Rohlicek on his Release

MESA, Ariz. -- Left-hander Russ Rohlicek was understandably a little surprised when the Cubs told him he'd been released last week.

Rohlicek had just completed a 35-minute exercise run when Director of Player Development Oneri Fleita and Pitching Coordinator Les Strode pulled him aside and gave him the news.

"They said I wasn't what they had expected," Rohlicek said. "It's not really something you can argue with them about. I don't really care what reasons they give you, because they're probably not the real reasons anyway. I said 'Hi' to Oneri that morning at 7, then we ran a 30-minute run and at 8:25, they released me. Couldn't they have told me that before?"

From the onset, the timing of Rohlicek's release appears odd. No official press release was made to announce his release despite numerous others with regards to current roster moves made in minor league camp. Nor was he out of options upon entering the year.

The 26-year-old was 3-1 with a 4.33 ERA in 55 appearances at Iowa a season ago during his first year on the Triple-A circuit. Those aren't overly bad numbers considering how hitter-friendly the Pacific Coast League generally is.

Acquired in the trade that sent Tom Gordon to Houston in 2002, Rohlicek posted a stellar 2.09 ERA in 60 appearances at Double-A West Tenn in 2004 as setup man to closer Jermaine Van Buren.

The previous year, he was 2-3 with a 2.41 ERA at Class-A Daytona in 41 appearances. Both years, he held opposing hitters to sub-.200 batting averages and was expecting to get an audition with the major league squad this spring.

In addition, Rohlicek had represented the Cubs in the prospect goldmine known as the Arizona Fall League as recently as 2004. He was even on the Cubs' 40-man roster last season.

"I came to Spring Training in minor league camp, which was a little disappointing in and of itself," Rohlicek said. "I never got a chance to throw for the Triple-A squad here at all, never got into any games. I had been working on a splitfinger-fastball and thought I was making progress. Rick Tronerud thought it was coming along pretty good and so did [Iowa Pitching Coach] Alan Dunn."

The news is puzzling not only to Russ, but the Rohlicek family and many of his friends in the organization.

"It doesn't make a lot of sense to any of us," Rohlicek said. "First, they practically give Van Buren away to Boston in the off-season. Here's a guy who was [MiLB] Relief Pitcher of the Year, and then as soon as he gets up to the big league club, they trade him for literally nothing. Then you have guys like Raul Valdez, who had an ERA of six and he's invited back to big league camp. It's confusing."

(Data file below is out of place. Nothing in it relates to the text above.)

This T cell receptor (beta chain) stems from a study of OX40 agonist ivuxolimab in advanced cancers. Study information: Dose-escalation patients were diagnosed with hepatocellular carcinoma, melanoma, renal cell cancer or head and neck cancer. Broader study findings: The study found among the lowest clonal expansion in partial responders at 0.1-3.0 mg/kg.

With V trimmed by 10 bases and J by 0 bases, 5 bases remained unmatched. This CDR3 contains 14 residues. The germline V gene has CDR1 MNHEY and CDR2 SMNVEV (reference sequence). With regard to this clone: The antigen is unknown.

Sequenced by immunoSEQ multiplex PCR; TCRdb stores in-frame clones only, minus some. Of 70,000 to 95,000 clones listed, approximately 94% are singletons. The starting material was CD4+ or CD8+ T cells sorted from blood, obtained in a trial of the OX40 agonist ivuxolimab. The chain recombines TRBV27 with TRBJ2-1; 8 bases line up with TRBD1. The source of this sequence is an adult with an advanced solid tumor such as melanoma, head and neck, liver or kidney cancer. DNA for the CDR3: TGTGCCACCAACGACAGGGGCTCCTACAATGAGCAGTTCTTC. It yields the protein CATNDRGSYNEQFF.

Confusing or not, it's the nature of the business in this case. "I don't like it, but I guess things happen that way," are the words Johnny Cash once sung that seems to fit Rohlicek just right at the moment.

He doesn't regret his time with the Cubs or anything that may have transpired leading up to his release. His only wish is that the timing had come sooner this spring rather than later.

"The problem now is that I've been released so late into camp that teams are making cuts instead of making jobs," Rohlicek said. "I've had a couple of clubs call me, but they're very wishy-washy about it. The Texas Rangers actually offered me a job on the recommendation of [Rangers Director of Player Development] Scott Servais."

Rohlicek also believes there was more to his release than what the Cubs were letting on.

"To be honest, I think I made somebody at the big league club mad," he said. "I don't know how. I don't know who. Of all the people that were with me this spring, I even asked Ryan Dempster about it. All of them were as surprised as I was, so I don't really know who I could have offended. I don't have any reason not to name names if I had them, because [ticking] off the Cubs right now would do zero to hurt me."

Rohlicek says he got the sense that something wasn't right from the beginning.

"My first week in camp," he said, "they called me in and said I was going to have to work really hard to make the club. I thought I'd been doing great. I think someone had their mind made up. They do that with a lot of guys. They invite X amount of players to camp and there's at least a dozen of them who have no chance of making any club."

Where Rohlicek goes from here is completely up to him. In addition to baseball, the left-hander and Long Beach State University alumnus also works in real estate part-time during the off-season. He says he even sold a house to Strength and Conditioning Coordinator Tim Buss and also recommended one to Fleita.

Rohlicek said, "I've got kind of a bitter taste in my mouth. Like I said, if they had their mind made up from the beginning, let me go find a new job pitching. I've been doing real estate for quite a while and it's one of the mitigating factors into my decision because I can make quite a bit of money there. Now I'm looking at making even more money with all of this free time.

"I'm 6'6" and I'm a left-handed pitcher who throws in the low 90's. If they don't want me in their organization ... well, I had a job offer before I even got home from the park."

In spite of the initial shock, Rohlicek wanted to personally thank his fans and supporters through his years as a Cubs prospect.

"Cubs fans have always been great," he said. "I get letters all the time. It was a fun ride, and I'm just disappointed that it ended like this. The cities that I was in -- West Tenn, Des Moines -- it was fun. Regardless of what their reason was, the fans were great. Most people in the organization were."


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